In recent years leaf rust has been effectively controlled in Victorian wheat crops by growing cultivars that are not highly susceptible to this disease. Compared to stripe and stem rust, leaf rust is potentially the least damaging in susceptible varieties, but in most seasons conditions are conducive for this disease. In Victoria, severe leaf rust infections can reduce grain yield by more than 20 per cent in susceptible varieties and can also reduce grain quality. In most parts of Victoria leaf rust is effectively controlled with resistant varieties, but it can cause problems in areas where susceptible varieties are grown.
The detection of a new pathotype of leaf rust in Victoria during 2014 may increase the importance of this disease, as many important cultivars are now more susceptible to this new pathotype than the older strains.
Leaf rust is a relatively easy disease to diagnose as it forms orange-brown pustules that are raised above the leaf surface. These pustules can be rubbed off the leaf leaving an orange-brown mark on the finger. The pustules scattered across the leaf surface are circular to oval in shape and confined chiefly to the upper surface of the leaf, (Figure 2.7). Later in the season, black teliospores develop on mature plants, usually on the under surface of the leaf or on the leaf sheath. These black spores are not of concern.
Figure 2.7 Leaf rust symptoms
Leaf rust is caused by the fungus Puccinia triticina (formally Puccinia recondita ). Leaf rust, like other cereal rusts, requires a living host to survive from one season to the next, (Figure 2.8). The most important hosts for rusts are susceptible volunteer wheat plants growing during the summer/autumn. Rust cannot carry over from one season to the next on seed, stubble or soil.
Wheat varieties susceptible to leaf rust enable inoculum levels to build up on volunteers during the summer and autumn. This can be a problem in seasons following wet summers that favour the growth of self-sown wheat. The plants that become heavily infected with rust in the autumn provide a source of rust for the new season’s wheat crop. If these conditions are followed by a mild winter and a warm wet spring, then the chances of a leaf rust epidemic are high. Therefore, the chances of a rust epidemic are greatest following a wet summer.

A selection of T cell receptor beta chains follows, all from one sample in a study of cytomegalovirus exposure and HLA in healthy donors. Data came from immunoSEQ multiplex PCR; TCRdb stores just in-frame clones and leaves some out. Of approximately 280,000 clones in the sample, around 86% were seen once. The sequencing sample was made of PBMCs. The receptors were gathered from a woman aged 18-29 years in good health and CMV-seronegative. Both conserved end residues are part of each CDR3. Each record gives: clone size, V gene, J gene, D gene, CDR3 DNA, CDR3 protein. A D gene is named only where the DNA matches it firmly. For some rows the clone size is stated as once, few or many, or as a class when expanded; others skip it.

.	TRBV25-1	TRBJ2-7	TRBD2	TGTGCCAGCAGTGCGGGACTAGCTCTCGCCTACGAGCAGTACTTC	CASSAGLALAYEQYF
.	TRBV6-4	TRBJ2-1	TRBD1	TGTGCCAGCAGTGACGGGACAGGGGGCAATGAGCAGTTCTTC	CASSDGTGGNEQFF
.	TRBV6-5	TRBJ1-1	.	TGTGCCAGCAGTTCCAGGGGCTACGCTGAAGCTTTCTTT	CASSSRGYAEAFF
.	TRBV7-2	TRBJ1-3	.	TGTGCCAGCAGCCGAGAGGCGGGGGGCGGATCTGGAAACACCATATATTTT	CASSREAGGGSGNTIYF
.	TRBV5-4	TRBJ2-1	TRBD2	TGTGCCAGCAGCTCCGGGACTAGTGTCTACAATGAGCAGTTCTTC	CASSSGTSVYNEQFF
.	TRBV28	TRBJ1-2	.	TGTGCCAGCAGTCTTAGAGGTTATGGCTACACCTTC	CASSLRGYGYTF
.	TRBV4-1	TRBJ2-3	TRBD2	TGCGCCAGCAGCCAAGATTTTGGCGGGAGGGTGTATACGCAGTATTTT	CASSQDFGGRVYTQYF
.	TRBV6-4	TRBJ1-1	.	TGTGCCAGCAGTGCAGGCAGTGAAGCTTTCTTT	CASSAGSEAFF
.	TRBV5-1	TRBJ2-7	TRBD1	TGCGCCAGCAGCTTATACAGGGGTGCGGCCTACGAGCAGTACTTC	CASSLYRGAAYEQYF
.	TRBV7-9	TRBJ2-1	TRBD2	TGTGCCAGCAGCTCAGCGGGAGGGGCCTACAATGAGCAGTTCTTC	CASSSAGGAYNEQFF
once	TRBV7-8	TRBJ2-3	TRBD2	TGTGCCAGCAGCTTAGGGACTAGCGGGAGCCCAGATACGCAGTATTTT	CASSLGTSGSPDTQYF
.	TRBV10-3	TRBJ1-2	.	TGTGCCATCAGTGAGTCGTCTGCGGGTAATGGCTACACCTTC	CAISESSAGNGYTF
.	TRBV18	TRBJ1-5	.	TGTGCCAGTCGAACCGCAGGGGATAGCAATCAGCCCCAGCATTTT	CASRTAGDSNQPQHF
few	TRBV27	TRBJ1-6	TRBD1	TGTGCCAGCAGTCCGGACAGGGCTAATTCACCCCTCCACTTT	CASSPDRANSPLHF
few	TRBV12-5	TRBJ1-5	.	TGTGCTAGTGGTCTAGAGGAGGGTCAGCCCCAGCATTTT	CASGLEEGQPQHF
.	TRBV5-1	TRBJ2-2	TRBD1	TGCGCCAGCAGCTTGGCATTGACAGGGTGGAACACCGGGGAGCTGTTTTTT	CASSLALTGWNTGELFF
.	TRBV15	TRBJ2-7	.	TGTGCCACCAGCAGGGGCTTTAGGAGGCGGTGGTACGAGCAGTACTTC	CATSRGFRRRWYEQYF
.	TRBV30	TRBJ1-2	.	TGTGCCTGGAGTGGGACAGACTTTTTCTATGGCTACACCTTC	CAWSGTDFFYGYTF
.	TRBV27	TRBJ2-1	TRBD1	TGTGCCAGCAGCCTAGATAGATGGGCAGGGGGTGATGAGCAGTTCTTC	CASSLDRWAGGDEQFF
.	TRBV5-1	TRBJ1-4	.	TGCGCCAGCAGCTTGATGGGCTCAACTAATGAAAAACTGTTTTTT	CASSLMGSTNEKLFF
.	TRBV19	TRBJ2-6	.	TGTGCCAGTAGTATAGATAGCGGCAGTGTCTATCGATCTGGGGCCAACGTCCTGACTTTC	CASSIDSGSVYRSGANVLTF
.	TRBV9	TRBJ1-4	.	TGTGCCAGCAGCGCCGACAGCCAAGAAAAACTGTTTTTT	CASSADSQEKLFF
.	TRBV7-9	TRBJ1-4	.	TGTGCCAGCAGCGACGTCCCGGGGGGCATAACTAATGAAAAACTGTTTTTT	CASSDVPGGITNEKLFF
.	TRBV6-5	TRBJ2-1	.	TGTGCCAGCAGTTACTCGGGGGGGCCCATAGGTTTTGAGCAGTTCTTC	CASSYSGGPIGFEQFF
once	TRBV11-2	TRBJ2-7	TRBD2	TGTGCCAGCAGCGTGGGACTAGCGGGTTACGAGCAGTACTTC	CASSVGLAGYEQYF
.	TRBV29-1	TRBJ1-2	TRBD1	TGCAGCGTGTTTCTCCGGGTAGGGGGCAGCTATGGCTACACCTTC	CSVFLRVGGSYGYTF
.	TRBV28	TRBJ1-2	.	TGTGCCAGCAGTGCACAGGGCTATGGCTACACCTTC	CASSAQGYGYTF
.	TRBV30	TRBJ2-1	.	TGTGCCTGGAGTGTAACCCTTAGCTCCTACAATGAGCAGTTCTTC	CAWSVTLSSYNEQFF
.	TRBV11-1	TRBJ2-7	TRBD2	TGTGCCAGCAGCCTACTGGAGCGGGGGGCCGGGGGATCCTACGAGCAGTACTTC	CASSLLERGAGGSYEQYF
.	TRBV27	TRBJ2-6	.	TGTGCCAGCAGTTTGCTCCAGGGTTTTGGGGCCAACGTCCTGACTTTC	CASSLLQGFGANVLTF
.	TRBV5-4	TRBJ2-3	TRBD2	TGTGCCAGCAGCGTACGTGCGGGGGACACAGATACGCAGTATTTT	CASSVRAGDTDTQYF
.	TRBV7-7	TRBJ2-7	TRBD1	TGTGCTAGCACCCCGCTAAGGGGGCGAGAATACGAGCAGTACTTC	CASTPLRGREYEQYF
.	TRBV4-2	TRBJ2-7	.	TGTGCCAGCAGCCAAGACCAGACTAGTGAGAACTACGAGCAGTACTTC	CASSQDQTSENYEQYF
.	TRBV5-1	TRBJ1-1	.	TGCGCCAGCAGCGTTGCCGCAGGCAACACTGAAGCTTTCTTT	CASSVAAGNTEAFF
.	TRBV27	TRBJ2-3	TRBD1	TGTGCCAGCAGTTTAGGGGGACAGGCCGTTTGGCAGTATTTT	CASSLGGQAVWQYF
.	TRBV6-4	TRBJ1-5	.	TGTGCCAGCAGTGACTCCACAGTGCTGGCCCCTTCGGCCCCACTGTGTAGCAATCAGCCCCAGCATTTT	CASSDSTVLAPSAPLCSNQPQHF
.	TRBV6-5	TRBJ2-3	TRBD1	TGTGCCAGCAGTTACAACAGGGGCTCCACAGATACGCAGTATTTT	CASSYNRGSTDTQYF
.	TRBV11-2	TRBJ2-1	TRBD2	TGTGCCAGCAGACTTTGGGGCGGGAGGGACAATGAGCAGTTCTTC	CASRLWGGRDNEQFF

In Australia, due to the absence of the alternate host, leaf rust reproduces asexually. This reduces the variability of the rusts in the field and therefore increases the likelihood that resistant varieties will be effective for a long period of time.
Rust spores are wind-blown and can be spread over large areas in a short time. The establishment of leaf rust epidemics within a crop is favoured by wet conditions and temperatures of approximately 15-22°C.
Figure 2.8 Disease cycle of leaf rust on cereals. (Illustration by Kylie Fowler)
The best way to control leaf rust is to grow resistant varieties. In most parts of Victoria leaf rust has been effectively controlled because of the widespread use of wheat varieties with resistance to this disease.